Interest in nonconventional actions of vitamin D remains high many years after the first reports linking vitamin D to a variety of extraskeletal actions. According to a Pubmed.gov search on the term “vitamin D” (December 2018) there were 4497 publications in 2018, and that does not include books, symposium proceedings or media articles on vitamin D. This interest naturally extends to pediatric orthopedic conditions, where studies have attempted to identify associations between vitamin D status and fracture risk, fracture severity, fracture healing, and skeletal disorders such as adolescent idiopathic scoliosis (AIS). Studies that assess vitamin D status do so by measuring the concentration of 25-hydroxyvitamin D [25(OH)D] in blood. This is because 25(OH)D is the principal circulating form of vitamin D, and is the precursor to the biologically active metabolite, 1,25-dihydroxyvitamin D [1,25(OH)D] (1,2). The concentration of 25(OH)D in blood reflects both the amount of parent vitamin D3 that is generated in the skin upon exposure to ultraviolet B radiation as well as the amounts of vitamin D2 and D3 that are obtained from the diet and vitamin supplements. Despite enormous interest in vitamin D research, there are many pitfalls that cloud interpretation of study results. This is due in part to the many variables that affect 25(OH)D concentration.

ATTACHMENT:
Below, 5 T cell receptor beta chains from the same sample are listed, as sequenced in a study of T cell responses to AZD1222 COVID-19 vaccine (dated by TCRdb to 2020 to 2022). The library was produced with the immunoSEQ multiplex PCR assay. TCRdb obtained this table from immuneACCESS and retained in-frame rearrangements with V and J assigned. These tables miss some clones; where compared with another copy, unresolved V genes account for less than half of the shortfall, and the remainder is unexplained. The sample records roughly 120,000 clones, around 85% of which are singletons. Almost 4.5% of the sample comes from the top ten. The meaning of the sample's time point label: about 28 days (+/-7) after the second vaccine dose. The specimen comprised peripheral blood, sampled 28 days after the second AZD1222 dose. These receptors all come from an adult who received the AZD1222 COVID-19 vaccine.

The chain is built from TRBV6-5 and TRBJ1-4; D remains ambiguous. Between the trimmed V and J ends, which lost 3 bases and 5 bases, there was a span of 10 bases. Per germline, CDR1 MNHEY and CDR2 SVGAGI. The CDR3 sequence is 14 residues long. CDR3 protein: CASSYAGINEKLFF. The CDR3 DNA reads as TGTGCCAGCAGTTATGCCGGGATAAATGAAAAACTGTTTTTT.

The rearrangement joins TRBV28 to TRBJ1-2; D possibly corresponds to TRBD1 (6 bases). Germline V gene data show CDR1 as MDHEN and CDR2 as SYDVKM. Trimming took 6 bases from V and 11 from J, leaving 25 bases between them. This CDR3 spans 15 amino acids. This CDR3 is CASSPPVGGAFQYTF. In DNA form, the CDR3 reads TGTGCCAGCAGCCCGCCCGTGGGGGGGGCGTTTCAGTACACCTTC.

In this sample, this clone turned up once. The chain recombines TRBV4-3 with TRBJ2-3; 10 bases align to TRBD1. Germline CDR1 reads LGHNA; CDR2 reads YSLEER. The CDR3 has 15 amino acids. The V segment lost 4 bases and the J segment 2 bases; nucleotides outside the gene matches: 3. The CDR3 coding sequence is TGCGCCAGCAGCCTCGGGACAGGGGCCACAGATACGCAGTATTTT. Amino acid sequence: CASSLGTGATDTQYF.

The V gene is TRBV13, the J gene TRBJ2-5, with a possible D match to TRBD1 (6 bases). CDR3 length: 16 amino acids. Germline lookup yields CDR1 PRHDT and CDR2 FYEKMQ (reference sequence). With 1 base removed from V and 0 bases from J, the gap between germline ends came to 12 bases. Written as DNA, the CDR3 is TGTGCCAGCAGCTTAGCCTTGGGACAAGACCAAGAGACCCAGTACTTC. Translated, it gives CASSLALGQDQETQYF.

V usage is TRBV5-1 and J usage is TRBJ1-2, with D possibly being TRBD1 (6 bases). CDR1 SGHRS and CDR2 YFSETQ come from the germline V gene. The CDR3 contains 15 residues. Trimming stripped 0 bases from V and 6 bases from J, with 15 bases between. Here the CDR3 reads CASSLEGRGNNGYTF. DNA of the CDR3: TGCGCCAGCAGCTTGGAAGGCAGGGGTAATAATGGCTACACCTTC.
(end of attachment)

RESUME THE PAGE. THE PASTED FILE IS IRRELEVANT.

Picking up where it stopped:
Our objective was to identify and discuss common design and data presentation problems in vitamin D study results. Reviews of the pediatric vitamin D literature, namely studies associating vitamin D status to fracture risk and studies assessing vitamin D status in AIS, are used as examples of the lack of clarity in presentation of study results. Finally, we will make recommendations about how these common pitfalls can be avoided.